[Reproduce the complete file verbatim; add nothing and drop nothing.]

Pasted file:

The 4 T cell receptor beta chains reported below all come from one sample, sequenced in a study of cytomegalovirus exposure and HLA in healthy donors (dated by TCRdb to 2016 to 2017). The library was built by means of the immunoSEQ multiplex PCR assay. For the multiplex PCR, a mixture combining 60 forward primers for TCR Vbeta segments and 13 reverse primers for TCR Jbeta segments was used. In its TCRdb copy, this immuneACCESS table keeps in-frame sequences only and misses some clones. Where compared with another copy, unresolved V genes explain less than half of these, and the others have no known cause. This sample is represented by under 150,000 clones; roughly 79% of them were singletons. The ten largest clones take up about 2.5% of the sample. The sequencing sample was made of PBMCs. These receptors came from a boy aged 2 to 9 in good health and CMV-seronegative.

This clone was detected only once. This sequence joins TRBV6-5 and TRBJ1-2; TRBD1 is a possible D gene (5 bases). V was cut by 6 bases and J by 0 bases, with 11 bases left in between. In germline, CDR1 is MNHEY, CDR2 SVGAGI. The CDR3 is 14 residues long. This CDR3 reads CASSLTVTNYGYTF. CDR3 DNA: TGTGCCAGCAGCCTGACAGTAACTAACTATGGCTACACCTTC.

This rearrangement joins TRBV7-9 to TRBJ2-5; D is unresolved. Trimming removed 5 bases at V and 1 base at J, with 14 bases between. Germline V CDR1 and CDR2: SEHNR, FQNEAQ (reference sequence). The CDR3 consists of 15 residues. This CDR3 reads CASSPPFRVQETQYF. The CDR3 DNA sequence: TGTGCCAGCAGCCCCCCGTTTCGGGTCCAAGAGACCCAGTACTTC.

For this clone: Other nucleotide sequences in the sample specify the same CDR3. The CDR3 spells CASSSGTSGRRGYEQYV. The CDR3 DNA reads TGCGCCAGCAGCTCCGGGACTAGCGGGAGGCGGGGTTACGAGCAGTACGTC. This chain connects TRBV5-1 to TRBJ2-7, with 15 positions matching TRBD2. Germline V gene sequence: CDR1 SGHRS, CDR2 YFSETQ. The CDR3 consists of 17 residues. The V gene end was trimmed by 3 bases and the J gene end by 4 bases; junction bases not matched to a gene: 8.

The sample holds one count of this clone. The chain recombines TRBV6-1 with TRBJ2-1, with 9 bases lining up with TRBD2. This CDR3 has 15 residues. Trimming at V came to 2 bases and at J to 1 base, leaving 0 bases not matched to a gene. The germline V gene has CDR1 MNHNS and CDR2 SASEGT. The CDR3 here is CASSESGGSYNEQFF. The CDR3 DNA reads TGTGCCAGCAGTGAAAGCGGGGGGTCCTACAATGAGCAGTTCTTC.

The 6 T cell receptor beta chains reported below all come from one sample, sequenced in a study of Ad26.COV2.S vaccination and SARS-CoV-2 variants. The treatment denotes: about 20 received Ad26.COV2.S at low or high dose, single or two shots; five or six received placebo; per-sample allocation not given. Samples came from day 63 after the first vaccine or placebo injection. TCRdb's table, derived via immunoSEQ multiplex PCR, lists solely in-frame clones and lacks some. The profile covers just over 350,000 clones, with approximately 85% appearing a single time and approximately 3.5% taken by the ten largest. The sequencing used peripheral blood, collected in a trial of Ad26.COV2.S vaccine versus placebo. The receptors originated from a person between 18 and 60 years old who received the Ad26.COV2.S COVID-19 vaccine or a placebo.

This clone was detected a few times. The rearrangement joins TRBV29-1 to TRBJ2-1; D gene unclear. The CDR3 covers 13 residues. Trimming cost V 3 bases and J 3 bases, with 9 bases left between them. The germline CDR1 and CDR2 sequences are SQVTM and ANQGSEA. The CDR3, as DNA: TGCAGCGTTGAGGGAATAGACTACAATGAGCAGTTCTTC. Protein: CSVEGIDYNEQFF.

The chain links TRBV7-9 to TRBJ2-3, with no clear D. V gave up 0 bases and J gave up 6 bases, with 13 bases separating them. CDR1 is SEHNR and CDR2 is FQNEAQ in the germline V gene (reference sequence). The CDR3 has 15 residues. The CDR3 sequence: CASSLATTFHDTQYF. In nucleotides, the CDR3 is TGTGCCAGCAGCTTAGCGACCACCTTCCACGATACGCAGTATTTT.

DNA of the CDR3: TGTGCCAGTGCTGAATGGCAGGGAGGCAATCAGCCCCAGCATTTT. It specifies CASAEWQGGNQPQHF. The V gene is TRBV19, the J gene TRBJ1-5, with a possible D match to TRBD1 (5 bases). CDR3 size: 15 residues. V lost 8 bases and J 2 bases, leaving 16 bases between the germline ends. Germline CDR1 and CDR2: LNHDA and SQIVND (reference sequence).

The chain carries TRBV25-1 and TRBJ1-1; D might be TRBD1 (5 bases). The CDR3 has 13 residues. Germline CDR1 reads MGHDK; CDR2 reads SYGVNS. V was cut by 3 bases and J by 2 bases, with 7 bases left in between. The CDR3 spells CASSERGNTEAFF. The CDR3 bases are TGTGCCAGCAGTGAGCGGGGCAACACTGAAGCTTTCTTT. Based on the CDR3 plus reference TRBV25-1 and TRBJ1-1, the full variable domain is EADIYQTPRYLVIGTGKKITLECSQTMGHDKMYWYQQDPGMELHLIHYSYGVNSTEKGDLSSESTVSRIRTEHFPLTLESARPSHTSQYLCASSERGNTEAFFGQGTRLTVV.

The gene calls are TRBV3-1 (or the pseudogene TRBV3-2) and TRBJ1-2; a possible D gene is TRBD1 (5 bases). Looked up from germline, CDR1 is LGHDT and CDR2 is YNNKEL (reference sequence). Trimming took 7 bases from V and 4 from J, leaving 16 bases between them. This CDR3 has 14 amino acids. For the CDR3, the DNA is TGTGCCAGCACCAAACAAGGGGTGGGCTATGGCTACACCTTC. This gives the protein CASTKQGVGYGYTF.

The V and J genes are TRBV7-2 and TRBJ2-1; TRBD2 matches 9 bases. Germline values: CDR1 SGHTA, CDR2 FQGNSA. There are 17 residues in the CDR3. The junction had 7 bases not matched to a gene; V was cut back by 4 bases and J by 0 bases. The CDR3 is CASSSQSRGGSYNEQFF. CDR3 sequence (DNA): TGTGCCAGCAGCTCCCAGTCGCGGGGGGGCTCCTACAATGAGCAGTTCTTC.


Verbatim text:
The 4 T cell receptor beta chains reported below all come from one sample, sequenced in a study of cytomegalovirus exposure and HLA in healthy donors (dated by TCRdb to 2016 to 2017). The library was built by means of the immunoSEQ multiplex PCR assay. For the multiplex PCR, a mixture combining 60 forward primers for TCR Vbeta segments and 13 reverse primers for TCR Jbeta segments was used. In its TCRdb copy, this immuneACCESS table keeps in-frame sequences only and misses some clones. Where compared with another copy, unresolved V genes explain less than half of these, and the others have no known cause. This sample is represented by under 150,000 clones; roughly 79% of them were singletons. The ten largest clones take up about 2.5% of the sample. The sequencing sample was made of PBMCs. These receptors came from a boy aged 2 to 9 in good health and CMV-seronegative.

This clone was detected only once. This sequence joins TRBV6-5 and TRBJ1-2; TRBD1 is a possible D gene (5 bases). V was cut by 6 bases and J by 0 bases, with 11 bases left in between. In germline, CDR1 is MNHEY, CDR2 SVGAGI. The CDR3 is 14 residues long. This CDR3 reads CASSLTVTNYGYTF. CDR3 DNA: TGTGCCAGCAGCCTGACAGTAACTAACTATGGCTACACCTTC.

This rearrangement joins TRBV7-9 to TRBJ2-5; D is unresolved. Trimming removed 5 bases at V and 1 base at J, with 14 bases between. Germline V CDR1 and CDR2: SEHNR, FQNEAQ (reference sequence). The CDR3 consists of 15 residues. This CDR3 reads CASSPPFRVQETQYF. The CDR3 DNA sequence: TGTGCCAGCAGCCCCCCGTTTCGGGTCCAAGAGACCCAGTACTTC.

For this clone: Other nucleotide sequences in the sample specify the same CDR3. The CDR3 spells CASSSGTSGRRGYEQYV. The CDR3 DNA reads TGCGCCAGCAGCTCCGGGACTAGCGGGAGGCGGGGTTACGAGCAGTACGTC. This chain connects TRBV5-1 to TRBJ2-7, with 15 positions matching TRBD2. Germline V gene sequence: CDR1 SGHRS, CDR2 YFSETQ. The CDR3 consists of 17 residues. The V gene end was trimmed by 3 bases and the J gene end by 4 bases; junction bases not matched to a gene: 8.

The sample holds one count of this clone. The chain recombines TRBV6-1 with TRBJ2-1, with 9 bases lining up with TRBD2. This CDR3 has 15 residues. Trimming at V came to 2 bases and at J to 1 base, leaving 0 bases not matched to a gene. The germline V gene has CDR1 MNHNS and CDR2 SASEGT. The CDR3 here is CASSESGGSYNEQFF. The CDR3 DNA reads TGTGCCAGCAGTGAAAGCGGGGGGTCCTACAATGAGCAGTTCTTC.

The 6 T cell receptor beta chains reported below all come from one sample, sequenced in a study of Ad26.COV2.S vaccination and SARS-CoV-2 variants. The treatment denotes: about 20 received Ad26.COV2.S at low or high dose, single or two shots; five or six received placebo; per-sample allocation not given. Samples came from day 63 after the first vaccine or placebo injection. TCRdb's table, derived via immunoSEQ multiplex PCR, lists solely in-frame clones and lacks some. The profile covers just over 350,000 clones, with approximately 85% appearing a single time and approximately 3.5% taken by the ten largest. The sequencing used peripheral blood, collected in a trial of Ad26.COV2.S vaccine versus placebo. The receptors originated from a person between 18 and 60 years old who received the Ad26.COV2.S COVID-19 vaccine or a placebo.

This clone was detected a few times. The rearrangement joins TRBV29-1 to TRBJ2-1; D gene unclear. The CDR3 covers 13 residues. Trimming cost V 3 bases and J 3 bases, with 9 bases left between them. The germline CDR1 and CDR2 sequences are SQVTM and ANQGSEA. The CDR3, as DNA: TGCAGCGTTGAGGGAATAGACTACAATGAGCAGTTCTTC. Protein: CSVEGIDYNEQFF.

The chain links TRBV7-9 to TRBJ2-3, with no clear D. V gave up 0 bases and J gave up 6 bases, with 13 bases separating them. CDR1 is SEHNR and CDR2 is FQNEAQ in the germline V gene (reference sequence). The CDR3 has 15 residues. The CDR3 sequence: CASSLATTFHDTQYF. In nucleotides, the CDR3 is TGTGCCAGCAGCTTAGCGACCACCTTCCACGATACGCAGTATTTT.

DNA of the CDR3: TGTGCCAGTGCTGAATGGCAGGGAGGCAATCAGCCCCAGCATTTT. It specifies CASAEWQGGNQPQHF. The V gene is TRBV19, the J gene TRBJ1-5, with a possible D match to TRBD1 (5 bases). CDR3 size: 15 residues. V lost 8 bases and J 2 bases, leaving 16 bases between the germline ends. Germline CDR1 and CDR2: LNHDA and SQIVND (reference sequence).

The chain carries TRBV25-1 and TRBJ1-1; D might be TRBD1 (5 bases). The CDR3 has 13 residues. Germline CDR1 reads MGHDK; CDR2 reads SYGVNS. V was cut by 3 bases and J by 2 bases, with 7 bases left in between. The CDR3 spells CASSERGNTEAFF. The CDR3 bases are TGTGCCAGCAGTGAGCGGGGCAACACTGAAGCTTTCTTT. Based on the CDR3 plus reference TRBV25-1 and TRBJ1-1, the full variable domain is EADIYQTPRYLVIGTGKKITLECSQTMGHDKMYWYQQDPGMELHLIHYSYGVNSTEKGDLSSESTVSRIRTEHFPLTLESARPSHTSQYLCASSERGNTEAFFGQGTRLTVV.

The gene calls are TRBV3-1 (or the pseudogene TRBV3-2) and TRBJ1-2; a possible D gene is TRBD1 (5 bases). Looked up from germline, CDR1 is LGHDT and CDR2 is YNNKEL (reference sequence). Trimming took 7 bases from V and 4 from J, leaving 16 bases between them. This CDR3 has 14 amino acids. For the CDR3, the DNA is TGTGCCAGCACCAAACAAGGGGTGGGCTATGGCTACACCTTC. This gives the protein CASTKQGVGYGYTF.

The V and J genes are TRBV7-2 and TRBJ2-1; TRBD2 matches 9 bases. Germline values: CDR1 SGHTA, CDR2 FQGNSA. There are 17 residues in the CDR3. The junction had 7 bases not matched to a gene; V was cut back by 4 bases and J by 0 bases. The CDR3 is CASSSQSRGGSYNEQFF. CDR3 sequence (DNA): TGTGCCAGCAGCTCCCAGTCGCGGGGGGGCTCCTACAATGAGCAGTTCTTC.